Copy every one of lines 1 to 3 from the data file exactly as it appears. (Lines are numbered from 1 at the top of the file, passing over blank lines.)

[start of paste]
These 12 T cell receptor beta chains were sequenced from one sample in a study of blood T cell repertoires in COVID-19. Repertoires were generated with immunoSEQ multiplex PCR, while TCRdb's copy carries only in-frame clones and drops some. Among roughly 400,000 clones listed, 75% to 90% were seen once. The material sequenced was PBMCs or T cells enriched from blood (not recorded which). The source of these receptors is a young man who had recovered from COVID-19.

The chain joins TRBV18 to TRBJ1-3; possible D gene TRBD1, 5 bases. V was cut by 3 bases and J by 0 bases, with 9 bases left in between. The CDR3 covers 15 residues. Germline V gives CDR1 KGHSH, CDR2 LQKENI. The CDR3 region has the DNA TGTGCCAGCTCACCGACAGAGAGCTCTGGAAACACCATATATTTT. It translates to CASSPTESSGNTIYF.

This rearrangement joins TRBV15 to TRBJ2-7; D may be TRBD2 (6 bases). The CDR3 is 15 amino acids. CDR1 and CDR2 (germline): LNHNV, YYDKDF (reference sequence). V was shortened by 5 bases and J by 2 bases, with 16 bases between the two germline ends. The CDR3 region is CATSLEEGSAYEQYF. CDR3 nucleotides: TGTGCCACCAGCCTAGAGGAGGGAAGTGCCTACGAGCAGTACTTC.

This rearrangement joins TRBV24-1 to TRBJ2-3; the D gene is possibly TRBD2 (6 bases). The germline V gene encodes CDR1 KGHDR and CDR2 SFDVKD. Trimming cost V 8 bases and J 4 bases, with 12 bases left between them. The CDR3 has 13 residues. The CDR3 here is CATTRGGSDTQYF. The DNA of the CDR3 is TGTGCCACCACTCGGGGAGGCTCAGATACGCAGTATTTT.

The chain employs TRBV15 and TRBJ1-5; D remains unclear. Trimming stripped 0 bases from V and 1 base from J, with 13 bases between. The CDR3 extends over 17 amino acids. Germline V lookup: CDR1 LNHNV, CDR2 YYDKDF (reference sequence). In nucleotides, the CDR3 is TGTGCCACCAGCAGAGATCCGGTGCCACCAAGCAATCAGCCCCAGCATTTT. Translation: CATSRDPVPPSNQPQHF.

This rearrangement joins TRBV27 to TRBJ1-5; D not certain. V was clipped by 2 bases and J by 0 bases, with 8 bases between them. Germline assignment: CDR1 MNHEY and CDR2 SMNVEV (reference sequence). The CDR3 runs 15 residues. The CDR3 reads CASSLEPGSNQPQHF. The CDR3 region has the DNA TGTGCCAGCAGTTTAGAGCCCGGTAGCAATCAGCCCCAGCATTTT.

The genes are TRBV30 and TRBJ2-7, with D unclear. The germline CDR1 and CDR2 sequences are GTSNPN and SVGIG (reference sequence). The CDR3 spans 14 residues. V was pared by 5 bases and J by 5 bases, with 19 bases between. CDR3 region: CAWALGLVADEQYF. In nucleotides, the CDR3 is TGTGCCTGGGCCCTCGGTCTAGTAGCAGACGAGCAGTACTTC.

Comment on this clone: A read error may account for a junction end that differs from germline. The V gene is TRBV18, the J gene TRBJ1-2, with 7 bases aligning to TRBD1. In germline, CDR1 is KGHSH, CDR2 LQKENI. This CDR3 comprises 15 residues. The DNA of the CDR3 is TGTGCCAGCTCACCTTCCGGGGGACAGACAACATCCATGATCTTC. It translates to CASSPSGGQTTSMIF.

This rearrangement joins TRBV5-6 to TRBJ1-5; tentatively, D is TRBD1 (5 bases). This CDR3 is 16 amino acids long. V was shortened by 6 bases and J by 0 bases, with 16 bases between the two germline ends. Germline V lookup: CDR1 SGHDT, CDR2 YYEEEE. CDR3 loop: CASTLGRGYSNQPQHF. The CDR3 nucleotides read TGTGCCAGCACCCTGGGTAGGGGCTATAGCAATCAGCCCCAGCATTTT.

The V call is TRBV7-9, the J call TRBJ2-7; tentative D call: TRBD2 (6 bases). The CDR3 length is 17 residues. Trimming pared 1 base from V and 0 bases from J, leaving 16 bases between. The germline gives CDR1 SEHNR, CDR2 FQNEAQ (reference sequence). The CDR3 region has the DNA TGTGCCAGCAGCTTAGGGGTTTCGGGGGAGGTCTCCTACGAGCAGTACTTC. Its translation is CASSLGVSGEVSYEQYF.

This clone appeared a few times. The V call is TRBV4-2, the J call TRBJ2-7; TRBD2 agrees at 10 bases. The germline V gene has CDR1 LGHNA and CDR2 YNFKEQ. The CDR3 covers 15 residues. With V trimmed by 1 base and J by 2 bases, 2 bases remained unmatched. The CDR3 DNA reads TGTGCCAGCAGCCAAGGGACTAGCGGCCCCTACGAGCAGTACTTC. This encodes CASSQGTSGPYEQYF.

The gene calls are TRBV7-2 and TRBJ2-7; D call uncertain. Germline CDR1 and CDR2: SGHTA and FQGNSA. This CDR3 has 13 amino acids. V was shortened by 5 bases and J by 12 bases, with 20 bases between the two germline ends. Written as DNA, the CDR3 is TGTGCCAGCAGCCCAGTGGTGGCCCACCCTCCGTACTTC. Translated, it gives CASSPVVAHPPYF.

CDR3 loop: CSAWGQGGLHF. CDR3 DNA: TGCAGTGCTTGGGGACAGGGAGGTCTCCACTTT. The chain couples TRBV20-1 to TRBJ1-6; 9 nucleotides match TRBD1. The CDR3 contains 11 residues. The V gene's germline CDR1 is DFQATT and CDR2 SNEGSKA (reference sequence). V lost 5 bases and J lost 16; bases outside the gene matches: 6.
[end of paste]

These 12 T cell receptor beta chains were sequenced from one sample in a study of blood T cell repertoires in COVID-19. Repertoires were generated with immunoSEQ multiplex PCR, while TCRdb's copy carries only in-frame clones and drops some. Among roughly 400,000 clones listed, 75% to 90% were seen once. The material sequenced was PBMCs or T cells enriched from blood (not recorded which). The source of these receptors is a young man who had recovered from COVID-19.

The chain joins TRBV18 to TRBJ1-3; possible D gene TRBD1, 5 bases. V was cut by 3 bases and J by 0 bases, with 9 bases left in between. The CDR3 covers 15 residues. Germline V gives CDR1 KGHSH, CDR2 LQKENI. The CDR3 region has the DNA TGTGCCAGCTCACCGACAGAGAGCTCTGGAAACACCATATATTTT. It translates to CASSPTESSGNTIYF.

This rearrangement joins TRBV15 to TRBJ2-7; D may be TRBD2 (6 bases). The CDR3 is 15 amino acids. CDR1 and CDR2 (germline): LNHNV, YYDKDF (reference sequence). V was shortened by 5 bases and J by 2 bases, with 16 bases between the two germline ends. The CDR3 region is CATSLEEGSAYEQYF. CDR3 nucleotides: TGTGCCACCAGCCTAGAGGAGGGAAGTGCCTACGAGCAGTACTTC.